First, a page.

The invention, and its objects and advantages, will become more apparent in the detailed description of the preferred embodiments presented below.
In the detailed description of the preferred embodiments of the invention presented below, reference is made to the accompanying drawings, in which:
FIG. 1 is a perspective view of a document copier according to the present invention;
FIG. 2 is a schematic block diagram of the document copier of FIG. 1;
FIG. 3 is a logic flow chart showing the operation of the document copier of FIG. 1.
The present description will be directed in particular to elements forming part of, or cooperating more directly with, apparatus in accordance with the present invention. It is to be understood that elements not specifically shown or described may take various forms well known to those skilled in the art.
In this specification, the term "document copier" is meant to refer to apparatus arranged for reading the image information on original hard copy and for reproducing such image information on a receiver sheet. The term "original document" is meant to refer to one or more image-bearing sheets making up a job to be reproduced. The term "original document page" is meant to refer to a single surface of an image-bearing sheet.
According to FIGS. 1 and 2, a document copier 10 includes a marking engine 12 and a document scanner 14. Scanner 14 consists of an automatic document handler 16 for stream feeding original document sheets past an optical system. Focused light reflected from an original document sheet is swept past an imager 18 such as a linear array of phototransducers (photodiodes or charge-coupled devices) for converting the image of an original document into image-characteristic electrical signals, such as signals having values representative of the image density at associated pixel areas on the original document page.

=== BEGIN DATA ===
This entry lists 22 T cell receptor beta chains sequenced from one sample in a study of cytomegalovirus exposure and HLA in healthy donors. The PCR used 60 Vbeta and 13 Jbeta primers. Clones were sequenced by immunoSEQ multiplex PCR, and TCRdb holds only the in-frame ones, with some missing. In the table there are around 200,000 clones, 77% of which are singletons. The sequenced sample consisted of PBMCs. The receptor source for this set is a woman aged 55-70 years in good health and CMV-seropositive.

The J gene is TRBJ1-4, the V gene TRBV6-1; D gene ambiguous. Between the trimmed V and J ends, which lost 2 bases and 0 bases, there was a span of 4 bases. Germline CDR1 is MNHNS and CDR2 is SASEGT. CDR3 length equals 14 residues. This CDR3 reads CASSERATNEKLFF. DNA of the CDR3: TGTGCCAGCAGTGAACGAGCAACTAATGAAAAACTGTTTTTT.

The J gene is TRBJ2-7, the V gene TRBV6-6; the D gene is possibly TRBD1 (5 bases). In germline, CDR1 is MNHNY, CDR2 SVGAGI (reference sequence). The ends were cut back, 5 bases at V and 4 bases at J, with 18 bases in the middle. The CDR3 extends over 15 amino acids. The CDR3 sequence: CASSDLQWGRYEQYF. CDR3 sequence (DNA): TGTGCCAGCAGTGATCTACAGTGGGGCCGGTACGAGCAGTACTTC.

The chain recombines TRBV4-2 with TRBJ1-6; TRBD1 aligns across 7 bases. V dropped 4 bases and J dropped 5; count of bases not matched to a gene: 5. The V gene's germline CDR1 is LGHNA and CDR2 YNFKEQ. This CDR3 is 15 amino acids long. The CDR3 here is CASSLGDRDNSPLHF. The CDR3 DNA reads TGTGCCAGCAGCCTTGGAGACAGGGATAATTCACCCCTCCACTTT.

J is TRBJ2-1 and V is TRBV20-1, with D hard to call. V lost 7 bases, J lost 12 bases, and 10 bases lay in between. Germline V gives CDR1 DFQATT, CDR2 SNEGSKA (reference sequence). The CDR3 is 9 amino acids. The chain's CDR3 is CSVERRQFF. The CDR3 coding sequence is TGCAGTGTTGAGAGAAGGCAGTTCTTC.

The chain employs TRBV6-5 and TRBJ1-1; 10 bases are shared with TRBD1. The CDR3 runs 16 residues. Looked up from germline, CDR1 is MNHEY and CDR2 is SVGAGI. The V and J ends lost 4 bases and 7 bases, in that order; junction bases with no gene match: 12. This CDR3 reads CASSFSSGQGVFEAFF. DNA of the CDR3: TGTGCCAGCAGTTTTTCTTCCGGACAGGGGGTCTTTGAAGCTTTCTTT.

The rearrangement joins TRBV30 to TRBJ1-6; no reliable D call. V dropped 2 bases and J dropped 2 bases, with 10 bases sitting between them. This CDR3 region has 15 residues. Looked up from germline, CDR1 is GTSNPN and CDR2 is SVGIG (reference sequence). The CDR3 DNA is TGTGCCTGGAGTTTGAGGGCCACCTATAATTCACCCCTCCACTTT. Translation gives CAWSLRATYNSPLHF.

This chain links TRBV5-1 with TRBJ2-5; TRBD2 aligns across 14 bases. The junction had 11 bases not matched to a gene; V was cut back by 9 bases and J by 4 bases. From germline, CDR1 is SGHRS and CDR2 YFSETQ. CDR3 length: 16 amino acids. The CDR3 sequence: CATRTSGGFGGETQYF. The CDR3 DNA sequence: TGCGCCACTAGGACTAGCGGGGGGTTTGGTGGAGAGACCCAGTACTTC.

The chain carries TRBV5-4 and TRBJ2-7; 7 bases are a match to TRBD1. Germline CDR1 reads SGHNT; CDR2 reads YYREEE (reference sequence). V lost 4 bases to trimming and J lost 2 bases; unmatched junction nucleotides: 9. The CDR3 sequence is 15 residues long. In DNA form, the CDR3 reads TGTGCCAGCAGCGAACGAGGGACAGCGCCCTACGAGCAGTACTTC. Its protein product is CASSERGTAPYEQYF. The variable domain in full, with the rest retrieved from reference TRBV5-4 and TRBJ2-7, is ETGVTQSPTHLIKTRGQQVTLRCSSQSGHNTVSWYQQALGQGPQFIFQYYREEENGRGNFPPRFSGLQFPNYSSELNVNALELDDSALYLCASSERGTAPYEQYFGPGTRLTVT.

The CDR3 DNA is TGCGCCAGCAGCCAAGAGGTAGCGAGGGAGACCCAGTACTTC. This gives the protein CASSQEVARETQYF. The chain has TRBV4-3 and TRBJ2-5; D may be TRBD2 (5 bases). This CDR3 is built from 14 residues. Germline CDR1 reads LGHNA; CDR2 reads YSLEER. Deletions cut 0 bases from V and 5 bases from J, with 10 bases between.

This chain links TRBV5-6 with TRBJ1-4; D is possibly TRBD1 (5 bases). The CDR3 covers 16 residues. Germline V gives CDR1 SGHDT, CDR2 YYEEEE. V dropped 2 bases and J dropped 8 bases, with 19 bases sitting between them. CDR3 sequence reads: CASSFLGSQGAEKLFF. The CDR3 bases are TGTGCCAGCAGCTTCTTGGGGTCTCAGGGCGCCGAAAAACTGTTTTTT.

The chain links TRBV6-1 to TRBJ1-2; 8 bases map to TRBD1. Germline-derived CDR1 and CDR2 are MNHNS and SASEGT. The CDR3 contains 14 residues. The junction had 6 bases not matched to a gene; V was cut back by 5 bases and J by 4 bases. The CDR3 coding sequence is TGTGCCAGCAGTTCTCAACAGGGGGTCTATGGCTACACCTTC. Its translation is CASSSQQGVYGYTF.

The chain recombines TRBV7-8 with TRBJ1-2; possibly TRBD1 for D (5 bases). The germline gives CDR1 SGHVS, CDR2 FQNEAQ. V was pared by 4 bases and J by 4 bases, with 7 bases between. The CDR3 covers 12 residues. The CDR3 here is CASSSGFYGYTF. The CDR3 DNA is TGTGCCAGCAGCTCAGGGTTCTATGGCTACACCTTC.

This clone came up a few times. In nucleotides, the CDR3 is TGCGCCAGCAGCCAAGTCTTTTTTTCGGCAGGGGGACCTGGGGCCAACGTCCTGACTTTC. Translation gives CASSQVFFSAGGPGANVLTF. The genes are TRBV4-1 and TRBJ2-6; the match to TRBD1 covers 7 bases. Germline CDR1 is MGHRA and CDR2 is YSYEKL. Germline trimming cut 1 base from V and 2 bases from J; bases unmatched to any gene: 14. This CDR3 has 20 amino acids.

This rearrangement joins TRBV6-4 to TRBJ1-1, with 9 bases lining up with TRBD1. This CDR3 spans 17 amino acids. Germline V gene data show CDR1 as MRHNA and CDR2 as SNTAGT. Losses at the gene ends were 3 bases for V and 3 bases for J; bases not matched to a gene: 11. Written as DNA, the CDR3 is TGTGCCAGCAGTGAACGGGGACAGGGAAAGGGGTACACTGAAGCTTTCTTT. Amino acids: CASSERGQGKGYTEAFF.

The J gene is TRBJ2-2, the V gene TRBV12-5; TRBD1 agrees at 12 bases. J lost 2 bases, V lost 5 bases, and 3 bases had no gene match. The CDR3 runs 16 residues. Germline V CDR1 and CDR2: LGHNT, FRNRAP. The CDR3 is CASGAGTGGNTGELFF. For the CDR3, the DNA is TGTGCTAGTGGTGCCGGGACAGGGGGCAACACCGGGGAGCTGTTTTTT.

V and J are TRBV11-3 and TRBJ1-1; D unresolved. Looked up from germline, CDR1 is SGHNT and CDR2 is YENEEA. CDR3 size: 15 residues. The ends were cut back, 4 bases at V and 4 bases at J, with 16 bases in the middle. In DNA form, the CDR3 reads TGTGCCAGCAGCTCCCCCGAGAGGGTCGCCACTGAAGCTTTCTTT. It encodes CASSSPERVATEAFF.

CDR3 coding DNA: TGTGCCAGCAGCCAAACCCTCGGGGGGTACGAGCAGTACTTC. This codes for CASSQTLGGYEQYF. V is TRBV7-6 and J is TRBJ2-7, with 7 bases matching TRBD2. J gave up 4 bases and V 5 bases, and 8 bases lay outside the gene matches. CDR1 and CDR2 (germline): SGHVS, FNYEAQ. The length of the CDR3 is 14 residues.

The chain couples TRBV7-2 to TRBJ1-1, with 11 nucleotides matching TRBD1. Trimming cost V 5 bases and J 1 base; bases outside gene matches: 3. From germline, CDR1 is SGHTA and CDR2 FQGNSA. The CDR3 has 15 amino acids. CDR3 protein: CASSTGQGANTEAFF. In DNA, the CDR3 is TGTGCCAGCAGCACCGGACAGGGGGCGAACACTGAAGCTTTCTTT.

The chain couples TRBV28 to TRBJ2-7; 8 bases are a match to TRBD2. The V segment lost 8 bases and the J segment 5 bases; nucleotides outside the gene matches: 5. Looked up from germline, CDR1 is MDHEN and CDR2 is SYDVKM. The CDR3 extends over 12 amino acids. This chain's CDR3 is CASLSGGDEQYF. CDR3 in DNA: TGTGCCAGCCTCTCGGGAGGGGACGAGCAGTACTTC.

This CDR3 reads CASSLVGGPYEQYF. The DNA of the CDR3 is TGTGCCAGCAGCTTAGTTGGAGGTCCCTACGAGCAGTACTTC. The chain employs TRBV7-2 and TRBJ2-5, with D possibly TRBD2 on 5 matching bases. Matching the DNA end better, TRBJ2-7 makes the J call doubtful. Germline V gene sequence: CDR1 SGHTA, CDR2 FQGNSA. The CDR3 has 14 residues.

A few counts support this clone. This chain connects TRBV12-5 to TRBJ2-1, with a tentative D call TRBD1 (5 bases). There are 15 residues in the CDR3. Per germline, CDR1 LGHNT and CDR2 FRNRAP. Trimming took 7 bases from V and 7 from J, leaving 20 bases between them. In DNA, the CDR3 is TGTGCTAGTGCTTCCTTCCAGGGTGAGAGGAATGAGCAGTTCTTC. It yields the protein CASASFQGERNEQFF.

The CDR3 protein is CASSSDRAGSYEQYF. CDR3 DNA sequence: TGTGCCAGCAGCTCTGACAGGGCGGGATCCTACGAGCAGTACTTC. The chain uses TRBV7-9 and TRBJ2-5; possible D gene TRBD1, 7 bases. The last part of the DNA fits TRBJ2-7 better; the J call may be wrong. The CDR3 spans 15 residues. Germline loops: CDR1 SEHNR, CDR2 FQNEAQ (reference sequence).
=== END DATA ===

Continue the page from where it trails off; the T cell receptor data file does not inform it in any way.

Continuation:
The image-characteristic signals may be manipulated by image processing electronics 20. Image processing by electronics 20 may include linearity correction, unsharp masking, image editing, windowing, document recognition, magnification, accent color, color substitution, and so on.
Scanner 14 also includes a control logic package 22 having an operator control panel 24 and a digitizer 26. The operator control panel and the digitizer are interfacing media for the operator to input functions and to receive messages from the reproduction apparatus. The logic package consists of control software, interface software, and logic hardware. Setup instructions are input to the scanner, while synchronization signals to identify separate scan lines and to provide page information and marking engine control, as well as information for finishing and processing of jobs will be sent to marking engine 12 via a job control communications link 28. Image data is applied to the marking engine through an image data bus 40.
As way of example only, functions inputted by the operator at the control panel may include image editing features such as area erase (blanking and framing), image shift, book copy modes, magnification, positive-to-negative image reversal, accent (spot) color, highlighting, forms overlay, screening selected areas for breaking a continuous tone original into dots for reproduction as half-tone images, etc.